Grid ties are still a little hot to be on the market used except for failure.  I just put ebay on automatic email notice and wait.  I've bought them that they said were working and they were missing parts inside.  It is still the wild west. Don't run one beyond 50% of rated power unless you want to add fans and they all work better at the very high end of the voltage rating.

clockmanFRA

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Re: Grid Tie, Oh My
« Reply #17 on: December 08, 2017, 01:18:22 PM »
Giving my secrets away.......  :)

I hunt for GTI's by manufacturer most of the time.

I also find folk listing them under 'Solar Inverter' etc etc.

Here's a typical USA listing, obviously for USA voltage/HZ, but that is a bit pricey for me, here in Europe it would be half that, but you get some idea.

https://www.ebay.co.uk/itm/SMA-Sunny-Boy-SWR-2500U-240v-Grid-Tie-Inverter-30-day-Warranty/322830249665?hash=item4b2a2eaec1:g:uQ4AAOSw161Z4qWT

That GTI is a Low frequency, and has a toroid inside.
Everything is possible, just give me time.

OzInverter man. Normandy France.

3off Hugh P's 3.7m Wind T's (9 years).  .. 5kW PV on 3 Trackers, (5 yrs) .. 9kW PV AC coupled Used/SH GTI's, on my OzInverter created Grid, and back charging with AC Coupling to the OzInverter to my 48v 1300ah batteries.

petect

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Re: Grid Tie, Oh My
« Reply #18 on: December 09, 2017, 07:20:52 AM »
Hi Guys
It looks like I'm not finding lots of used GTIs  because there aren't a lot to find. First, I'm looking for a quality 2 - 3 k inverter that I can count on to work. After that I might be willing to look for GTIs to play with.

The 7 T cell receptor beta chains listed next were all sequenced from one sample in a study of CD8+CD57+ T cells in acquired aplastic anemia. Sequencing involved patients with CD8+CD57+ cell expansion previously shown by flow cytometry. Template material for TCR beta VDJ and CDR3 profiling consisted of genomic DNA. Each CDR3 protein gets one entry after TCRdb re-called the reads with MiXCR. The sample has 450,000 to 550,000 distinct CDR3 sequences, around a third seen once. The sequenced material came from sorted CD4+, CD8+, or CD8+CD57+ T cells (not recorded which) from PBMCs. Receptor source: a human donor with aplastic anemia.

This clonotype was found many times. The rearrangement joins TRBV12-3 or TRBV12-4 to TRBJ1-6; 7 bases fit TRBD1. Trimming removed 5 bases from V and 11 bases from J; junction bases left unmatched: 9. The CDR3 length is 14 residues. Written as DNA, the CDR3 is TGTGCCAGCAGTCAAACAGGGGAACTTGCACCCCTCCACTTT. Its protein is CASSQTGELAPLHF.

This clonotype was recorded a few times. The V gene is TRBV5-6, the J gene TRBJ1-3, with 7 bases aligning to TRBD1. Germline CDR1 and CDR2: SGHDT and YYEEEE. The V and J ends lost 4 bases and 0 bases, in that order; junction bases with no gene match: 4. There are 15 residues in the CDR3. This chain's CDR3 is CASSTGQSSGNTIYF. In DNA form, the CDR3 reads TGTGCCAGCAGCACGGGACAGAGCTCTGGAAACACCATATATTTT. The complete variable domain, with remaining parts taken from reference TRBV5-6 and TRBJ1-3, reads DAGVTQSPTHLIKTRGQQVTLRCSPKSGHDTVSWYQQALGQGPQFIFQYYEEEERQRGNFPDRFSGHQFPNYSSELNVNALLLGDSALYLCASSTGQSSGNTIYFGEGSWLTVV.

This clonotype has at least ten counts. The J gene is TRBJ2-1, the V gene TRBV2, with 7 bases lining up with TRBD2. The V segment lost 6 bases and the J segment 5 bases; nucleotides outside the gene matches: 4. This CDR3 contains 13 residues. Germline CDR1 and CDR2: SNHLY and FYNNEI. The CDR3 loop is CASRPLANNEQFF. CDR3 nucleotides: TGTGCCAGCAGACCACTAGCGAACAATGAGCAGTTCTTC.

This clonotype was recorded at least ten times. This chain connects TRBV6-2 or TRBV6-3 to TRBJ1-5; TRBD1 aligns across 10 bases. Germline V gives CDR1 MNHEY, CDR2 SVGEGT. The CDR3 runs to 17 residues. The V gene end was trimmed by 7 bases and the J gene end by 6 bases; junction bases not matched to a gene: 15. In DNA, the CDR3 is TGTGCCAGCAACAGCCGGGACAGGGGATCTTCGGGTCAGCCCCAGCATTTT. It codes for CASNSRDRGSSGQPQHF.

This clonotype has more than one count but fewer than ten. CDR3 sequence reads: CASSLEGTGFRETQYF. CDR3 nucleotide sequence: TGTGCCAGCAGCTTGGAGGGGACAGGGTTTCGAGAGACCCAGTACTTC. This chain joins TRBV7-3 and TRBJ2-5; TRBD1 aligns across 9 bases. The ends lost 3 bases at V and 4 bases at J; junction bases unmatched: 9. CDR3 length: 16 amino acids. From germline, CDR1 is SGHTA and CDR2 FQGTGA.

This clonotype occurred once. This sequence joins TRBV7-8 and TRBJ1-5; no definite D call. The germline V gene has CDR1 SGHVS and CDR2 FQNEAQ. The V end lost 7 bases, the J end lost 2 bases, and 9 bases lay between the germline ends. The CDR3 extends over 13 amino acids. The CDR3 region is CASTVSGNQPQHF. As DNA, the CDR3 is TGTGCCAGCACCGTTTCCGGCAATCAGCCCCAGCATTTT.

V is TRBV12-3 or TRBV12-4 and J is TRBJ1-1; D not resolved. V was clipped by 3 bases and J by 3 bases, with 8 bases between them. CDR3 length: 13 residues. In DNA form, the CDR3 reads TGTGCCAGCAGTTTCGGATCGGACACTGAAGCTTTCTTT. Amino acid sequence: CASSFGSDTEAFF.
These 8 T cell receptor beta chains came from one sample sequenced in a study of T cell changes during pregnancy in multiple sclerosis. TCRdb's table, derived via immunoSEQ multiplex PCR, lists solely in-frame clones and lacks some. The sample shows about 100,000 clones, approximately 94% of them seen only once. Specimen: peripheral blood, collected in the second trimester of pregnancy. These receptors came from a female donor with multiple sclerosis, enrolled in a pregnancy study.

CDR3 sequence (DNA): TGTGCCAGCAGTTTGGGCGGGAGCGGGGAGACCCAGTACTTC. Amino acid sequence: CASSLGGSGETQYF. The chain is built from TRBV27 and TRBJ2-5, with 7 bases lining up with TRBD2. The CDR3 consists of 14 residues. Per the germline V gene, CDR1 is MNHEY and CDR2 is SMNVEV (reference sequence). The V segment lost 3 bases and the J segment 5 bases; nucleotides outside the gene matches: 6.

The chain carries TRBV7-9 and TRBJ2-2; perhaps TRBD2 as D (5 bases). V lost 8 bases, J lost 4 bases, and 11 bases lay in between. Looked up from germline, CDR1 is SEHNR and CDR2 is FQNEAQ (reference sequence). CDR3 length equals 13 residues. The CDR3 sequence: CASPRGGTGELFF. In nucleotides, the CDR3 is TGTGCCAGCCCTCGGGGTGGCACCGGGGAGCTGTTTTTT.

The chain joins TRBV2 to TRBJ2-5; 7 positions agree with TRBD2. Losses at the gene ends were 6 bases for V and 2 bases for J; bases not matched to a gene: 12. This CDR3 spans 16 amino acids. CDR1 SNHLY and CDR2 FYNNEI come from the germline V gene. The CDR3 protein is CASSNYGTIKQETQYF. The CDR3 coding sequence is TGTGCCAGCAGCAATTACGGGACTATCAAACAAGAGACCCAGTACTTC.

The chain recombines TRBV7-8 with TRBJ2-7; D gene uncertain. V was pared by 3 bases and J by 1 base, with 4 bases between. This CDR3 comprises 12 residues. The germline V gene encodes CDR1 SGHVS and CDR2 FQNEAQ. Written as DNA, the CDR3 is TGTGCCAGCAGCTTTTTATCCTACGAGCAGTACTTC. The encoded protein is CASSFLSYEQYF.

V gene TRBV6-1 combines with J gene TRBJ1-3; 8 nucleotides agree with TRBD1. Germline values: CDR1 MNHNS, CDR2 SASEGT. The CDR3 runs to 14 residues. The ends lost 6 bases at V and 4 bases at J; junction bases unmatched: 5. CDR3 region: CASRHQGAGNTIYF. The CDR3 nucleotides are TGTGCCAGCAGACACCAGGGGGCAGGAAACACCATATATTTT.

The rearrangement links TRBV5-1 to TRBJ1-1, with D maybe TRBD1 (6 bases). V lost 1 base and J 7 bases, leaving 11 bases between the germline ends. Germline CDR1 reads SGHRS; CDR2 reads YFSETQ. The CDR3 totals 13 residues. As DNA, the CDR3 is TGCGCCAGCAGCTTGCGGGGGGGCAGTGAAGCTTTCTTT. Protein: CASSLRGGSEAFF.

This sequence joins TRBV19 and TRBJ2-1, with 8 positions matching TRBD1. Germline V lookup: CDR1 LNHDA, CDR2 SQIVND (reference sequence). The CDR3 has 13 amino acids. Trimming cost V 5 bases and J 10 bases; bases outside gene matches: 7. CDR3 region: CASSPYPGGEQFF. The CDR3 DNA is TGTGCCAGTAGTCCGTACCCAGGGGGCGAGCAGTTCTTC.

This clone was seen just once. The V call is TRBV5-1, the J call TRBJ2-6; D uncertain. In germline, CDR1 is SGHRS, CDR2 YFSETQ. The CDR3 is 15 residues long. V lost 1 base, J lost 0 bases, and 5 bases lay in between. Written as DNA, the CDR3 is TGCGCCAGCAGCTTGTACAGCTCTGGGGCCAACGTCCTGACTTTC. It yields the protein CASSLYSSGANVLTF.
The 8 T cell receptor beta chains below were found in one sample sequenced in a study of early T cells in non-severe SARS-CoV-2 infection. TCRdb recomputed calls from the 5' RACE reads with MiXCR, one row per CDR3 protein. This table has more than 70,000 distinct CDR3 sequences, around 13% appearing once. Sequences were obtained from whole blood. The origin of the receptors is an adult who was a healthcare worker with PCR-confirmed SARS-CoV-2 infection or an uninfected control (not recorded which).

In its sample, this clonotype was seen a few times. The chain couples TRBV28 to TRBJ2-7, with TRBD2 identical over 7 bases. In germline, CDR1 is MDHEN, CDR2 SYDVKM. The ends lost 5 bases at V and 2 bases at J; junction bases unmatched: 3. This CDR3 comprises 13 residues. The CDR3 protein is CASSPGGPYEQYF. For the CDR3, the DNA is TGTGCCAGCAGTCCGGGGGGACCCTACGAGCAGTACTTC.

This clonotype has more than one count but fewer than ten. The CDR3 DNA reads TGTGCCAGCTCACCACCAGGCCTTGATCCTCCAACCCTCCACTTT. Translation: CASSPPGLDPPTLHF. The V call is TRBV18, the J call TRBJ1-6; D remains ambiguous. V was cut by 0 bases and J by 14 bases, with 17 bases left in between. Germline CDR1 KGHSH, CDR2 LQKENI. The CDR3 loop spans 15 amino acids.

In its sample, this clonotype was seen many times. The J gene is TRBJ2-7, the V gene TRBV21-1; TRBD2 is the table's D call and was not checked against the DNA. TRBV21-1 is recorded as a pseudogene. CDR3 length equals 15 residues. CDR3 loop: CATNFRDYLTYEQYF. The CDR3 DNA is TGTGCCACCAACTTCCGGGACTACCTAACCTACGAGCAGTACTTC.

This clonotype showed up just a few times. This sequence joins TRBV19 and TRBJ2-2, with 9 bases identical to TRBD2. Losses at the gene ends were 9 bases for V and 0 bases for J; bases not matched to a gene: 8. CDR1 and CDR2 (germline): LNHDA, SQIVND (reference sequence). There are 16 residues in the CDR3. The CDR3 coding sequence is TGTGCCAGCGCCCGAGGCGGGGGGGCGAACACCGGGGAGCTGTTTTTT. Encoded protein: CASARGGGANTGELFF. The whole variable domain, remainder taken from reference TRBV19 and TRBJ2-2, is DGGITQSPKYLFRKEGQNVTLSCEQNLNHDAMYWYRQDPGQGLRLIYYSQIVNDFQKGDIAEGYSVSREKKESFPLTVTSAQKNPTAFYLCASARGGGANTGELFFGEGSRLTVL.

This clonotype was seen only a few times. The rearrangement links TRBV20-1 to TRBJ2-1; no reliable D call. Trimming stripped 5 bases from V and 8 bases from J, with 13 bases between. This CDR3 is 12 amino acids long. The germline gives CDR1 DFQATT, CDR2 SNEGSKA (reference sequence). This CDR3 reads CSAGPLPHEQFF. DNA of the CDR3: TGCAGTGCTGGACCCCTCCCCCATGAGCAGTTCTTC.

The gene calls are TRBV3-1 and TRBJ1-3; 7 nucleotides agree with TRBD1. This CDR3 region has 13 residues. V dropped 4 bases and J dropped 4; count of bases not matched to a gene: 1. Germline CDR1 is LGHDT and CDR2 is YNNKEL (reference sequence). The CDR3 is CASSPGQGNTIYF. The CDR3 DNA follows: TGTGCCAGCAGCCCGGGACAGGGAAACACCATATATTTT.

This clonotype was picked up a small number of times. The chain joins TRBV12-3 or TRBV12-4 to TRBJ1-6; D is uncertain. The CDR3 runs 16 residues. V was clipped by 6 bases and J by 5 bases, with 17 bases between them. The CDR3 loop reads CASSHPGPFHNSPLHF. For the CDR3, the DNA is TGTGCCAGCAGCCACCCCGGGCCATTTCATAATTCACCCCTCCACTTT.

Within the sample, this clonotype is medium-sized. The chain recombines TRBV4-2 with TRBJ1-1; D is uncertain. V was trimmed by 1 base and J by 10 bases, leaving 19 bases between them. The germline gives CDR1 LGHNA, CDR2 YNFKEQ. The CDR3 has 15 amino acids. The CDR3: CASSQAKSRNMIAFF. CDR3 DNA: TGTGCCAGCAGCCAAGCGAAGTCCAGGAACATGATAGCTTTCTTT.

clockmanFRA   Don't worry. Your secret is safe with me.  ;D

Thanks
Pete

george65

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Re: Grid Tie, Oh My
« Reply #19 on: Today at 04:30:16 AM »
Hi Guys
It looks like I'm not finding lots of used GTIs  because there aren't a lot to find.

I think it depends on where you are.
The one thing we her is OZ seem to have over the people in the US is cheaper used Panels and Inverters.  There is a big chunk of the industry here upgrading older systems for newer higher power ones.
Due to our regulations ( seemingly) constant changing rules, none of the Old stuff ( 2ys +) can be used or have newer additions because the old stuff does not meet the new regs.

As such, If you want to upgrade your 2Kw system to a 5, you have to buy a complete new 5KW system.
If you have a system and it gets damaged say by hail on one panel, you can't just replace the panel, you have to replace the whole system. Insurance will and has to cover this. My neighbour lost the inverter on his 3.5 system last week. They will supply a new inverter but for $800 more than the cost of that, they will do him a whole new 5Kw system.

As such, there is a reasonable supply of used panels and inverters around.

People regularly advertise used systems ( frequently at idiotic prices based on what they paid 7-10 years ago) and many broken inverters " For parts or repair". Trying to get an inverter repaired here is like shoving the proverbial up hill. If the inverter has an error code the fix is buy a new inverter.

I bought a 5KW inverter about a month back. It's not a well known brand but firing it up, the hours on the thing seem very reasonable.  It's working perfect now and non of them from what I read are any more dependable than a fridge or a dishwasher. They have a service life and that's it.